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The pope is warning us. Will we listen?

Pope Francis is seen at the Vatican on

Pope Francis is seen at the Vatican on February 18, 2015. Photo Credit: Getty Images / VINCENZO PINTO

Weaving theology and ethics with scientific evidence to make the case that protecting the environment and vulnerable populations is a moral imperative, Pope Francis has crafted a message the world should hear.

In his urgent call to combat climate change, the pope may not change those minds already certain that humans don't contribute to global warming, even in his own church. Some scientists who laud his endorsement of the science are critical the pope rejects overpopulation as one cause of the problem.

And while Roman Catholic universities are now more likely to divest fossil-fuel stocks from portfolios, bishops are uncomfortable with the message. Cardinal Donald Wuerl, archbishop of Washington, had a muted response Friday. He called only for a "conversation" on Francis' specific recommendations that First World nations reduce carbon emissions.

But there is a depth and resonance in Francis' encyclical, "On Care for Our Common Home," that shouldn't get lost in the din over specific proposals.

Francis presents a holistic view of our interconnectedness -- with each other, with the Earth and with our spirituality -- that he fears technology is devaluing. He writes that real human relationships are more important than "contrived ones on the Internet" and that overconsumption and excessive waste mean the next generations "will inherit a world of debris, desolation and filth."

Francis credits the 13th century poem "Canticle of the Creatures," written by the man from Assisi whose name the pope chose, that celebrates our shared natural world. He notes that the canticle teaches that "inseparable the bond is between concern for nature, justice for the poor, commitment to society, and interior peace."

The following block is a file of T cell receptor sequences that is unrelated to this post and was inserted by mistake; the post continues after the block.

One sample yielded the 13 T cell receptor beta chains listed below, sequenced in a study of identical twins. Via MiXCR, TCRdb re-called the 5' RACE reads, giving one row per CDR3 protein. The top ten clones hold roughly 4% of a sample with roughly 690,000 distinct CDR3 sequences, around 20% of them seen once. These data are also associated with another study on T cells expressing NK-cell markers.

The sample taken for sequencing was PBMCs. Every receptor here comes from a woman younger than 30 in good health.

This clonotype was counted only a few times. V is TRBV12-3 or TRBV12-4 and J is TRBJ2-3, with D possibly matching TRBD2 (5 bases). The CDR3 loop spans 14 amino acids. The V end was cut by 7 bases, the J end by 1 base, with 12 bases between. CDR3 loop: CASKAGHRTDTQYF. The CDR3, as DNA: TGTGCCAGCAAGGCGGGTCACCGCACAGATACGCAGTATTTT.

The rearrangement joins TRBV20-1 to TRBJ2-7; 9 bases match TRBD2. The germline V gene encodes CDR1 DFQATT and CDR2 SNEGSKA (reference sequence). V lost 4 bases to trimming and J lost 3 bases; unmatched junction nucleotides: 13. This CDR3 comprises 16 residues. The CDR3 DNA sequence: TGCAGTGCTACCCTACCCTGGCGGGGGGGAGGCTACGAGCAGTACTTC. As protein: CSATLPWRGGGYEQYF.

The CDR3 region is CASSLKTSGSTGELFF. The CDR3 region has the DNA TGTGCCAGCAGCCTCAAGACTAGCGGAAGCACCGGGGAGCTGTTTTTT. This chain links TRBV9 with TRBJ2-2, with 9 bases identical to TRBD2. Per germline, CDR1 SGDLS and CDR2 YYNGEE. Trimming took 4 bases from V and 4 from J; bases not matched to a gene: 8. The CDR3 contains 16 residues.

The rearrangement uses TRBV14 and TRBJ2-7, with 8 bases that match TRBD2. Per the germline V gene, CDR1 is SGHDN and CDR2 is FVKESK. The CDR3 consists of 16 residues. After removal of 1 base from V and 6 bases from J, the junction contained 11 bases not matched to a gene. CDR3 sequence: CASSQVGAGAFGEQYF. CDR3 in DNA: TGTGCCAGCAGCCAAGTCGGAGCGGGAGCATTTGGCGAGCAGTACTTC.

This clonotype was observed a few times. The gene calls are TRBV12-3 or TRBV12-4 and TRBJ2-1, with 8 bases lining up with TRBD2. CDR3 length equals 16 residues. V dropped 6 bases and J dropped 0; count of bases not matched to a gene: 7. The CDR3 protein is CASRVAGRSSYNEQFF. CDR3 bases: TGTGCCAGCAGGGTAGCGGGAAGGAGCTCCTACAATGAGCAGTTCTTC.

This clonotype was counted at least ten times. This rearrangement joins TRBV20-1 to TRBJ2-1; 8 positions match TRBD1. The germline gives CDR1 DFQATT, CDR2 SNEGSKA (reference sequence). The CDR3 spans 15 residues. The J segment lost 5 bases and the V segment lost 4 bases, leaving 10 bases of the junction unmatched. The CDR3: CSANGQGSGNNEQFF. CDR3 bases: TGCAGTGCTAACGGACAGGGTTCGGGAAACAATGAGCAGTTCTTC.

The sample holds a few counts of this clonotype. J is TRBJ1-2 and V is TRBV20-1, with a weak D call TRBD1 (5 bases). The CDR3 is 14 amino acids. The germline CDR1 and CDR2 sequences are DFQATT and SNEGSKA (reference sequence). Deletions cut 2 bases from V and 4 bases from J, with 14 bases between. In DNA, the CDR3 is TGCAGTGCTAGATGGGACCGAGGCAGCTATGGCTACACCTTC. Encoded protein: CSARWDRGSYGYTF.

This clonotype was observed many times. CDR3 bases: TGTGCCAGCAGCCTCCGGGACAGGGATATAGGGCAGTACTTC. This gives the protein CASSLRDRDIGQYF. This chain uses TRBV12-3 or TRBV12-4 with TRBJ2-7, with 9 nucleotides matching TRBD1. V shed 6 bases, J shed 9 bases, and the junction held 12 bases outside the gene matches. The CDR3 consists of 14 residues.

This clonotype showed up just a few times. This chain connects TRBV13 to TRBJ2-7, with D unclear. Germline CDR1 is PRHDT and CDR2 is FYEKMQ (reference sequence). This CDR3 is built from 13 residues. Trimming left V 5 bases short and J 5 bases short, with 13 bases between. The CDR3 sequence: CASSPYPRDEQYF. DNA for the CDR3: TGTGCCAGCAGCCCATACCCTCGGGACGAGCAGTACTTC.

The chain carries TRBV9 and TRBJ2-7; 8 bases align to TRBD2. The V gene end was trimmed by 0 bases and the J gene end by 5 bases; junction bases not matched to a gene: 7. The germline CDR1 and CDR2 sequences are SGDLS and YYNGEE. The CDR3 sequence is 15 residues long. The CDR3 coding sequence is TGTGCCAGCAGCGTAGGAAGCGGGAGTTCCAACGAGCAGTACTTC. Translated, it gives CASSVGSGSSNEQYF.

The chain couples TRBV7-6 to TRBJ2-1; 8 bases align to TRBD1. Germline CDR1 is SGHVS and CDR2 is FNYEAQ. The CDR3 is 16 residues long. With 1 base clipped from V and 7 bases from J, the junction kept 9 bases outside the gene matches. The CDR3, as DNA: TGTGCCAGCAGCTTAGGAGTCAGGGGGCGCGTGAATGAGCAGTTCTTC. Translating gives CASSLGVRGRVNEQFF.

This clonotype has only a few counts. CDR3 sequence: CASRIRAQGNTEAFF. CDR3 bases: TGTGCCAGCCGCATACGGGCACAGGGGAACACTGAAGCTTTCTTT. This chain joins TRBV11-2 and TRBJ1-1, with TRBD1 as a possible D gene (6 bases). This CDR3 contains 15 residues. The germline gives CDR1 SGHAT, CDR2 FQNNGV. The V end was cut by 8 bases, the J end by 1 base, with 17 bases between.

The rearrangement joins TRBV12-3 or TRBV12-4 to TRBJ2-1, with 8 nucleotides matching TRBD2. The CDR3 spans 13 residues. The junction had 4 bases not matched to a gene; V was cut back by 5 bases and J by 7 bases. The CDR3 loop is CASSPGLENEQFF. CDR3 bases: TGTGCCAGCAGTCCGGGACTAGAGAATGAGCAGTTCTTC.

He quotes the Book of Genesis as authority to say that stripping the Earth of its forests, polluting its waters and destroying its biological diversity are sins. In a call for environmental justice, he says that while the world's richer nations overrely on gas, coal and oil, it's the world's poorer people who suffer most from rising seas and temperatures.

Francis, the Argentine Jesuit who has witnessed the decimation of the Amazon rain forests, seems determined to remake the papacy into a modern and relevant institution.

He used an encyclical, a very traditional method of communicating the church's view to bishops who must use it to instruct the world's 1.2 billion Catholics. His 178-page letter was then distilled on Twitter with more than 60 tweets in one day, including ones like this: "Earth is essentially a shared inheritance, whose fruits are meant to benefit everyone."

Francis' critics counter that he is not a scientist. He is not; but he listened to them. Others dismiss his activism, admonishing him to stay away from political issues. But when did we eliminate morality and religious views from public policy?

Tellingly, this dismissive response comes from those who find a debate on the environment inconvenient but who have used faith to justify state intervention to keep a comatose woman in a vegetative state on life support or to support anti-abortion positions.

Francis shrewdly is not letting politicians be cafeteria Catholics, telling them it's all one package. As part of his moral ecology, the pope includes in the encyclical the church's view of protecting all life: "How can we genuinely teach the importance of concern for other vulnerable beings, however troublesome or inconvenient they may be, if we fail to protect a human embryo, even when its presence is uncomfortable and creates difficulties?"

The pope will visit the United States in September to speak to Congress and the United Nations. He wasn't asked to speak as a theologian, but as a world leader. He's viewed favorably by 70 percent of Americans, perhaps because his boldness and humility are authentic.

He deserves a wide audience.

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